Blind machinist works wonders in Saskatchewan

Curtis Heinin spends his days in the shop repairing and rebuilding farm equipment in small town Saskatchewan.

It’s a difficult job that requires skill and precision under any circumstance.

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"It's such a specialized field,” Heinin says. “There's hardly anyone who does this work."

And there’s definitely nobody who does it like Heinin – because he does it without seeing a thing.

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Heinin was born without sight, but that hasn’t stopped him from achieving a long, successful career as a machinist.

“It’s incredible to watch what he can do and what he is capable of doing. I catch myself shaking my head lots,” says Rob Ehman, one of Heinin’s coworkers. “A lot of times I forget that he's even blind. He's just that good at what he does.”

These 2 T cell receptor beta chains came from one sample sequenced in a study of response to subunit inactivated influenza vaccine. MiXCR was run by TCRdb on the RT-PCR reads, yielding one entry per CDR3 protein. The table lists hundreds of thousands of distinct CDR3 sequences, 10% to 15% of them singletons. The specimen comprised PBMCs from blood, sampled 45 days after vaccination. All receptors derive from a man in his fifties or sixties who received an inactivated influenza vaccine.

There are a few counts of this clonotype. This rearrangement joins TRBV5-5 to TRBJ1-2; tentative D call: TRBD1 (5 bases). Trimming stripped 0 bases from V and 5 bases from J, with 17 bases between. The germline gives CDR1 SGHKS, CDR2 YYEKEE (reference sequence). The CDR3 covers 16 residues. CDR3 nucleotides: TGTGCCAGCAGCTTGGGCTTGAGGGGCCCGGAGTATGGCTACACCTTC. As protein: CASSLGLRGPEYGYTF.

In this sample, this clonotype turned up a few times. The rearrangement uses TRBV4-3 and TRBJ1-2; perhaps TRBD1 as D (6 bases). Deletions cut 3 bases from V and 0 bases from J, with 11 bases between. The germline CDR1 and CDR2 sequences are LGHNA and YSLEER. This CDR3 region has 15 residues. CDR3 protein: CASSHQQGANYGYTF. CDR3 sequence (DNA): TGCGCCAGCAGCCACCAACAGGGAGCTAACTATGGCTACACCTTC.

Ask Heinin, though, and he’ll tell you it’s nothing special.

"I just know that drill bits are in the second drawer down,” he says. “You just get to know where things are, just like a sighted person. No different.”

Heinin began his career repairing grain vacuums nearly 20 years ago, honing his talents along the way. And if he runs into any obstacles, he improvises, making adjustments to his equipment or creating his own contraptions.

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"I've got labels on here so I can read what kind of fittings are in here," he says, touring the shop.

Heinin now works on everything from engines to combines, but still specializes in grain vacuums. According to his customers, he’s one of the best.

"He tuned that up and it probably worked as well or better than new,” says Les White, one of his patrons. “Amazing how he does that stuff."

But Heinin won’t take all of the credit. He says those around him have been there for him from the beginning.

Like his parents, he says, who’ve made sure nothing has ever held him back.

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"When you have good support around you, that makes it lot easier."

With a report from CTV Regina's Angelina Irinici



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